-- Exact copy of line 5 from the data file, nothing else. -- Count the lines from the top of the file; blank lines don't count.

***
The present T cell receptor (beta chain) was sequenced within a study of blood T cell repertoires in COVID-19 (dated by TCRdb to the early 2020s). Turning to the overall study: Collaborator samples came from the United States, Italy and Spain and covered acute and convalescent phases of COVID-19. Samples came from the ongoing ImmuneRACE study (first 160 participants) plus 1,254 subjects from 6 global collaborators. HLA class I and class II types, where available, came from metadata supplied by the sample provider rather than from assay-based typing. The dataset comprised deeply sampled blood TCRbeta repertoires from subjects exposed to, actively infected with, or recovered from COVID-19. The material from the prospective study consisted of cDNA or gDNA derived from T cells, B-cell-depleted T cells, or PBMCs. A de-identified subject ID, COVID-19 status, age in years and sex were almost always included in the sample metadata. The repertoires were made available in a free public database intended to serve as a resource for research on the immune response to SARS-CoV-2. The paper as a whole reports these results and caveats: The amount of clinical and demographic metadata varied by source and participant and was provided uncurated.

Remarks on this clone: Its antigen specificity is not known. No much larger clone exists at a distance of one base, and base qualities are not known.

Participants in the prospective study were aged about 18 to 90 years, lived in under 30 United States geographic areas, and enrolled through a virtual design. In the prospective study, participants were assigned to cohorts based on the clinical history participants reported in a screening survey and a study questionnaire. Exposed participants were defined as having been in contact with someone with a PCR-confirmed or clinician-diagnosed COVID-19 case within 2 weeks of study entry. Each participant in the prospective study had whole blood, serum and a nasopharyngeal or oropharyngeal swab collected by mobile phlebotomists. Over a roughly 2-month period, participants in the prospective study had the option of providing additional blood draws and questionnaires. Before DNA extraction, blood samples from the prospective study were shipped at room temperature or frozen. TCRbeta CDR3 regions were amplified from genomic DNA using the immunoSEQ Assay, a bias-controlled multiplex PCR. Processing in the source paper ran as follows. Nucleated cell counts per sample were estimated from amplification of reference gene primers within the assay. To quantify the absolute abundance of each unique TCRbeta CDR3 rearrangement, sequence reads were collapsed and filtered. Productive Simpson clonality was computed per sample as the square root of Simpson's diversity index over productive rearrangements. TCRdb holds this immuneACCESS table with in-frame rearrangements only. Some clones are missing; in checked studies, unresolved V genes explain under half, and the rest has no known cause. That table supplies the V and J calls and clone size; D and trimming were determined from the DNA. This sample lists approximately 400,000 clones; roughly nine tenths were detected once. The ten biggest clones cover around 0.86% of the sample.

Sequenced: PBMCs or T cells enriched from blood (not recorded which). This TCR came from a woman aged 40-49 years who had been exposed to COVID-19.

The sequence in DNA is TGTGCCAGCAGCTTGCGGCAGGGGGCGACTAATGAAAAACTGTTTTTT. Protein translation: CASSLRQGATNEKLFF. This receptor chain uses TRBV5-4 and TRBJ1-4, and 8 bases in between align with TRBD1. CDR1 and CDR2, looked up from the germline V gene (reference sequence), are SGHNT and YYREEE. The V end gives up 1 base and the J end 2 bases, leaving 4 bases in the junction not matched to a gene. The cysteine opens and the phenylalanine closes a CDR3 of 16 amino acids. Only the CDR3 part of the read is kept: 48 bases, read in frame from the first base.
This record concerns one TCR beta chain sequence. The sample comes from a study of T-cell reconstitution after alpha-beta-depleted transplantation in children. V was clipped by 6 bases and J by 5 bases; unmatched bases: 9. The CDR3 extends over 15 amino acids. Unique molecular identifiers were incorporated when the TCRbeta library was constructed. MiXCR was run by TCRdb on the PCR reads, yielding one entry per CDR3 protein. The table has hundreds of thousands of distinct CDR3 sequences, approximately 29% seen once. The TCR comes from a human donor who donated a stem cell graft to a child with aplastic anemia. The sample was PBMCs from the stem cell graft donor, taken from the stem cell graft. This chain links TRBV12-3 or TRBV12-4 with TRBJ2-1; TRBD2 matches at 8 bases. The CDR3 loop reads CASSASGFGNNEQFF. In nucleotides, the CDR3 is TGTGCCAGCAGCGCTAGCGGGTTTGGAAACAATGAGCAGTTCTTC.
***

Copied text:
The sequence in DNA is TGTGCCAGCAGCTTGCGGCAGGGGGCGACTAATGAAAAACTGTTTTTT. Protein translation: CASSLRQGATNEKLFF. This receptor chain uses TRBV5-4 and TRBJ1-4, and 8 bases in between align with TRBD1. CDR1 and CDR2, looked up from the germline V gene (reference sequence), are SGHNT and YYREEE. The V end gives up 1 base and the J end 2 bases, leaving 4 bases in the junction not matched to a gene. The cysteine opens and the phenylalanine closes a CDR3 of 16 amino acids. Only the CDR3 part of the read is kept: 48 bases, read in frame from the first base.